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Parent Amy Averett tells her story
May 17, 2018

Parent Amy Averett tells her story

Amy Averett and her family have been involved with Creative Action since her son Walter experienced our interactive performance, Courage to Stand, in the fourth grade. Through camps, after school programming, and – currently – our Changing Lives Youth Theatre Ensemble, Amy, her son Walter, and their family have remained strong supporters of our mission. This is her story.

Amy AverettMy son Walter has been involved with Creative Action since early elementary school. Walter would be an easy target for bullies – he’s a self-professed nerd complete with glasses falling off his nose, food on the front of his shirt and a desire to talk to you AT LENGTH about Lord of the Rings. He has epilepsy, which resulted in brain surgery at age 8, ADHD, and a noticeable stutter. So yeah, he pretty much fits the stereotype of the kid most likely to get crammed into a locker.

I remember when Walter came home from Maplewood Elementary in 4th grade telling me about the Courage to Stand program – an interactive classroom performance where two actor-teachers take students on a magical journey through history to learn about courage, how to stand up,  and what it means to be an ally to someone being bullied. He insisted that I come to school to watch one of the performances, which I did, and I fell in love with the work Creative Action was doing. After that, my family became “power users.” He attended camps every summer, producing TV shows, dancing, drumming (and can I just say that there is a special place in heaven for people who willingly give drumsticks to children) and learning all facets of comedy, as you can see in this photo. He also attended Creative Action’s after school program at Maplewood for a number years. I knew that the staff really knew Walter and they were rooting for him. And although Creative Action isn’t specifically tailored for kids with disabilities, they accepted him with all of his quirks.  I knew I was sending him to a program where he would be safe, both physically and emotionally.

Now that he is in high school and a little too old for camps, I twisted his arm to go to the Changing Lives program auditions.  Sometimes it’s hard for Walter to work collaboratively within a group – his stutter and impulsivity require some patience. The Changing Lives directors Noah and Meg have worked hard to make the group fully inclusive for kids like Walter who might struggle to fit in.  The kids in Changing Lives receive a stipend for their work, so Walter considers this his job. I can see the pride when he tells people he has to “go to work tonight.” It’s a big deal for a teenager with a stutter to get up and perform in front of other people, much less middle school students, but he did just that this week through Changing Lives.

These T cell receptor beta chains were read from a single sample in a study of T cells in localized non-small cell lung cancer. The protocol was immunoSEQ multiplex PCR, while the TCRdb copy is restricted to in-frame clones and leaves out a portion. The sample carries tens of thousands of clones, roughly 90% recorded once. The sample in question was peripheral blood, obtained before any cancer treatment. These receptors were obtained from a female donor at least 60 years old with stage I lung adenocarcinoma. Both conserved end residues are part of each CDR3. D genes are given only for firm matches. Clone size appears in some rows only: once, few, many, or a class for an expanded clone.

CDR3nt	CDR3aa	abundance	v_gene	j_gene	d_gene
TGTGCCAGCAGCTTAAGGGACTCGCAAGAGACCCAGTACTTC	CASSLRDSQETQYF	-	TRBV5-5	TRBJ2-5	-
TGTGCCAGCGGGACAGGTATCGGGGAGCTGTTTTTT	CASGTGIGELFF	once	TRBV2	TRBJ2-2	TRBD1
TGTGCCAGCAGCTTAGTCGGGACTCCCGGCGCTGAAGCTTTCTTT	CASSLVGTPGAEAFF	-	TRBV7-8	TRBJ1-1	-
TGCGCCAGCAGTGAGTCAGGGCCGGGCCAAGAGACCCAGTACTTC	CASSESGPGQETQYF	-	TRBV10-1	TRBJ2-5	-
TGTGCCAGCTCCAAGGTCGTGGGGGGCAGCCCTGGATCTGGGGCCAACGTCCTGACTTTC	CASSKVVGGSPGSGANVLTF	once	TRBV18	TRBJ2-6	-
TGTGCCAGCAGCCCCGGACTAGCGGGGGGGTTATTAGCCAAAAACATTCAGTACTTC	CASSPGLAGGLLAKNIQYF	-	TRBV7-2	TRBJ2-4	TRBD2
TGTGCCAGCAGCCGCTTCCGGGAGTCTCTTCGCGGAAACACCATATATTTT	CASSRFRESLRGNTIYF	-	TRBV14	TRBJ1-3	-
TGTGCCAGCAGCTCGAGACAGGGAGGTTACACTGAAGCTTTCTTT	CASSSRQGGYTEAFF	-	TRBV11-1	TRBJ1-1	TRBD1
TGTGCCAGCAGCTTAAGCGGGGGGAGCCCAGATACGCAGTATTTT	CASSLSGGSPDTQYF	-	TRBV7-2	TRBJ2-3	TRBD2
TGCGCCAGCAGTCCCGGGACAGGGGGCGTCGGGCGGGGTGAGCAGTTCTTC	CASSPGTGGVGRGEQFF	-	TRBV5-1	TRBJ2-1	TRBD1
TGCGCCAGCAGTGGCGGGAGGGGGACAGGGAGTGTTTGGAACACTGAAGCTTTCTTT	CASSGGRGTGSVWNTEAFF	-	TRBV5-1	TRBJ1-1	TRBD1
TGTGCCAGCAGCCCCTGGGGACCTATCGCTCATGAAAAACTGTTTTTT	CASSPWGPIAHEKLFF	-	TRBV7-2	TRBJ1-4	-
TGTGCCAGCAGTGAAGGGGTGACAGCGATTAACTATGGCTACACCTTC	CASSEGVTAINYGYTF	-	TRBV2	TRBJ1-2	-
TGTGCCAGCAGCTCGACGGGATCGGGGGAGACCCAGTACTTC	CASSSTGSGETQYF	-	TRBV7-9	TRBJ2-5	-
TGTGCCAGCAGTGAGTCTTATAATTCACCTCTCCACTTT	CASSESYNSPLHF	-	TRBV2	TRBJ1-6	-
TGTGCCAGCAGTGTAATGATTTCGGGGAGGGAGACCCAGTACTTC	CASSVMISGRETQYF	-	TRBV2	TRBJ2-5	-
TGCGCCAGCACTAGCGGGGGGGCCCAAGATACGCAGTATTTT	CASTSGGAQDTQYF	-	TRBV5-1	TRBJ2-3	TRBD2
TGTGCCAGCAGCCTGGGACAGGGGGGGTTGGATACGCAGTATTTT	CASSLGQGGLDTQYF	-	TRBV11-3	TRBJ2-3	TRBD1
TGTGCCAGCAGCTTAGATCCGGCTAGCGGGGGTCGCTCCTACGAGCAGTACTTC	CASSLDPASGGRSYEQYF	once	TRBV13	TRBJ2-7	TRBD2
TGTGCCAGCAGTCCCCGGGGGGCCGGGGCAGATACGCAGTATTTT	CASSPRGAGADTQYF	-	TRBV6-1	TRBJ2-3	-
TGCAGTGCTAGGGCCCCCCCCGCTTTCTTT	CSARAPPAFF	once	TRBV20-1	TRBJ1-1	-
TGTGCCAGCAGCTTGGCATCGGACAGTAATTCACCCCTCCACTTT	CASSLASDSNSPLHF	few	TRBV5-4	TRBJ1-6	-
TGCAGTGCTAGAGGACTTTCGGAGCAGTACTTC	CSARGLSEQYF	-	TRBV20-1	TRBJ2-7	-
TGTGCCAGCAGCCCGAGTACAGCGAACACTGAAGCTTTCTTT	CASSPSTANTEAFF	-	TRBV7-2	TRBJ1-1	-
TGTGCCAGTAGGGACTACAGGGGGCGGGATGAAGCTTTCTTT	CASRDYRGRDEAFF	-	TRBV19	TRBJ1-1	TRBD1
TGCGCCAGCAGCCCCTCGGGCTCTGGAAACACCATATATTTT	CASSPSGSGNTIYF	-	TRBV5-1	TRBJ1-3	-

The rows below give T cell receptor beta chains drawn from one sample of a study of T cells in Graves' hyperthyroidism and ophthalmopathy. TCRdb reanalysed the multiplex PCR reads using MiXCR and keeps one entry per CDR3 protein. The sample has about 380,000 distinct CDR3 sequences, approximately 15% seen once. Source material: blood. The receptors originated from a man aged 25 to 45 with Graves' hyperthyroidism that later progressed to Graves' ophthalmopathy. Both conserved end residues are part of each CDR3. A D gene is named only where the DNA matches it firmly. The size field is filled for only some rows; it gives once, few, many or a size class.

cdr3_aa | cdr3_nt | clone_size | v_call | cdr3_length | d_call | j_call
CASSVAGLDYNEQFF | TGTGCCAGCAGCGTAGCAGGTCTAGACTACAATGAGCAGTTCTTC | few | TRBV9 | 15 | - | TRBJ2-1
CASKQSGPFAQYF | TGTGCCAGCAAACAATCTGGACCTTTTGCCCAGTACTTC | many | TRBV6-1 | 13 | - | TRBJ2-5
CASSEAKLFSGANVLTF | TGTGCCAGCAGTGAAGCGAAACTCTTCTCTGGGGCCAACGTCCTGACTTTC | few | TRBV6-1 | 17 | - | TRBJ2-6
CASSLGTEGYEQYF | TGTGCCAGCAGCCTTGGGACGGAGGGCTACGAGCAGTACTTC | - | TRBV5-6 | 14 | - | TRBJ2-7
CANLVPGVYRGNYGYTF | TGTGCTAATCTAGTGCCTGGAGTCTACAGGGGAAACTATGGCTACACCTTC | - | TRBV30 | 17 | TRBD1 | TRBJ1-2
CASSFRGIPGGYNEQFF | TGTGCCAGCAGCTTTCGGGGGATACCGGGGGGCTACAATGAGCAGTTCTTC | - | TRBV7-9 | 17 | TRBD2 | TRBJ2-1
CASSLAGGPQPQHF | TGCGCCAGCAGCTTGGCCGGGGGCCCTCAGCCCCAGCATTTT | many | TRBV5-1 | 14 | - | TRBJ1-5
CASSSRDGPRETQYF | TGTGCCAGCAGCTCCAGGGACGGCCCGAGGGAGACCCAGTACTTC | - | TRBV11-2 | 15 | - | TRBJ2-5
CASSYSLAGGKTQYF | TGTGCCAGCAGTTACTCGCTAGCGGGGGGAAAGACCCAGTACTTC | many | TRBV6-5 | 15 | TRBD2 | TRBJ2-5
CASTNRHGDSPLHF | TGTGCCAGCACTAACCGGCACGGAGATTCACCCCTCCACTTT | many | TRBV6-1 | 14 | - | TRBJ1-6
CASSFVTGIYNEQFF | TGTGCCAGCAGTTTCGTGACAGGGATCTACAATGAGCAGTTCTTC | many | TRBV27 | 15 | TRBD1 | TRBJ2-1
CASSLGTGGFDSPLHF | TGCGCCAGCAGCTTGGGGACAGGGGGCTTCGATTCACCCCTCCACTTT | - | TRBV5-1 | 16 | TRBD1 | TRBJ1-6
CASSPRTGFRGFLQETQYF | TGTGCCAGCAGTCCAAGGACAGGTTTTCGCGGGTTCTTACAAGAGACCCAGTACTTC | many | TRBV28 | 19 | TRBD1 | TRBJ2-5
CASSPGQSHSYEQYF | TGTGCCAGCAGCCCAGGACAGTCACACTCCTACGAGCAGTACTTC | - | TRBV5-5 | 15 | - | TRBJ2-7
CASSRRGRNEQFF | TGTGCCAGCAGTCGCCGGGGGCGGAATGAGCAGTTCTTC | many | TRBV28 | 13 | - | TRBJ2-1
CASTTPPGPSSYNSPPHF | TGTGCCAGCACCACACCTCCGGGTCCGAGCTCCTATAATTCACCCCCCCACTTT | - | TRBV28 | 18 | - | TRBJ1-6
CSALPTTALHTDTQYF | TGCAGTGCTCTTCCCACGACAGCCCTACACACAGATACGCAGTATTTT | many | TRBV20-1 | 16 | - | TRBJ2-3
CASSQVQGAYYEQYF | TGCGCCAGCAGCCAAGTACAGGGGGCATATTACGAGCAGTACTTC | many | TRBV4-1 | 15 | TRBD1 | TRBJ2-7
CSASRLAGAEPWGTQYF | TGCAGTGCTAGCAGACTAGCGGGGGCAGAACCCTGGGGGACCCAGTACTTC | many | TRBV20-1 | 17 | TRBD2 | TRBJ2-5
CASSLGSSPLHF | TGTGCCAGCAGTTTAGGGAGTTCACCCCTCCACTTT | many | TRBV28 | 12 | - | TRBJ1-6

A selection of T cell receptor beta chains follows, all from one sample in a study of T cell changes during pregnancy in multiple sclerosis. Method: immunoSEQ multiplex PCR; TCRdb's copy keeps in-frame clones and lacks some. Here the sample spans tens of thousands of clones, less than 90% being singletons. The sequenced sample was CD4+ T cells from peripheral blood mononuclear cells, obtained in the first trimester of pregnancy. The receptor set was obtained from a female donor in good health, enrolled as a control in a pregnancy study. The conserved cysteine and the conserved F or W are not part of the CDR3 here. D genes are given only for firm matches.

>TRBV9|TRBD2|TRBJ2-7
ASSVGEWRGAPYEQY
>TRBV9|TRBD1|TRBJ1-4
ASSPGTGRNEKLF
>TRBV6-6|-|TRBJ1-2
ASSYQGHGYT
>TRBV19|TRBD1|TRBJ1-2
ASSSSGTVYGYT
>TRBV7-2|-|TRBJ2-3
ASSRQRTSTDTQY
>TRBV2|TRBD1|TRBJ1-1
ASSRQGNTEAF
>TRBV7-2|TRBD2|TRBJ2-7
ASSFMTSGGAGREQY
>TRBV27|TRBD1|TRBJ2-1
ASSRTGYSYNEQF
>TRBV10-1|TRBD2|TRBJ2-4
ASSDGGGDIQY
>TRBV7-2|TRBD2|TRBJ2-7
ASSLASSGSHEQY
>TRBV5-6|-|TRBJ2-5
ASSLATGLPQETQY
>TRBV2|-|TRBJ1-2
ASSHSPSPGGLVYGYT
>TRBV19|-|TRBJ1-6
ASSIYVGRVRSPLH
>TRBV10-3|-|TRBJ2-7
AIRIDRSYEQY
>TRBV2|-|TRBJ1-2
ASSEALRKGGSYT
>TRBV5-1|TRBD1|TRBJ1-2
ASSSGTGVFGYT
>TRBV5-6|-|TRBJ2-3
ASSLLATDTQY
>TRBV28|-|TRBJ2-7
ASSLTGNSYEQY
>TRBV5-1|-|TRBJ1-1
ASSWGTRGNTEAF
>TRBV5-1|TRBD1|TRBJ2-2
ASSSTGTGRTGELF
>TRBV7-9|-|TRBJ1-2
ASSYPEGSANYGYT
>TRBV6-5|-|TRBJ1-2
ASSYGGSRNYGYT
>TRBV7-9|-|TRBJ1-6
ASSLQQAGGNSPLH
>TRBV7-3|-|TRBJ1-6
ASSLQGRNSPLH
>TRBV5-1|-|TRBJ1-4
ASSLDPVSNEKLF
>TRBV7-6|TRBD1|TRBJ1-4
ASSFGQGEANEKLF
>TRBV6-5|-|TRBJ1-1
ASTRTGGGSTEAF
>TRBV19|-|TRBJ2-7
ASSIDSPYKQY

All along the way I’ve been grateful.  Grateful that Creative Action helped create a bully-free environment at school.  Grateful that Walter could get on stage with confidence. Grateful that the acceptance he experienced at school and camp translated into self-acceptance throughout middle school.  And with the heightened focus on sexual harassment and assault, I’m incredibly grateful that my teenage son is learning about healthy communication and relationships through Creative Action and sharing that message with others (because believe me, he doesn’t want to talk about it with his mom!).  

As for Walter, he says the biggest benefit for him has been the great group of friends he’s made. Before joining Changing Lives, he says, he didn’t know if one person could make a difference. Now he sees the difference the group has made for thousands of middle schools students. Walter also said that the program has changed his career plans. Rather than being a video game designer, he now hopes to work at Creative Action running teen programs like Changing Lives. 

Knowing that Creative Action works with thousands of “Walters” throughout Central Texas gives me tremendous hope for our community and kids.  Our family has been fortunate that we could afford after school and summer camp enrichment programs like Creative Action – but so many families cannot. There’s nothing I wouldn’t do to support these incredible artists and activists.

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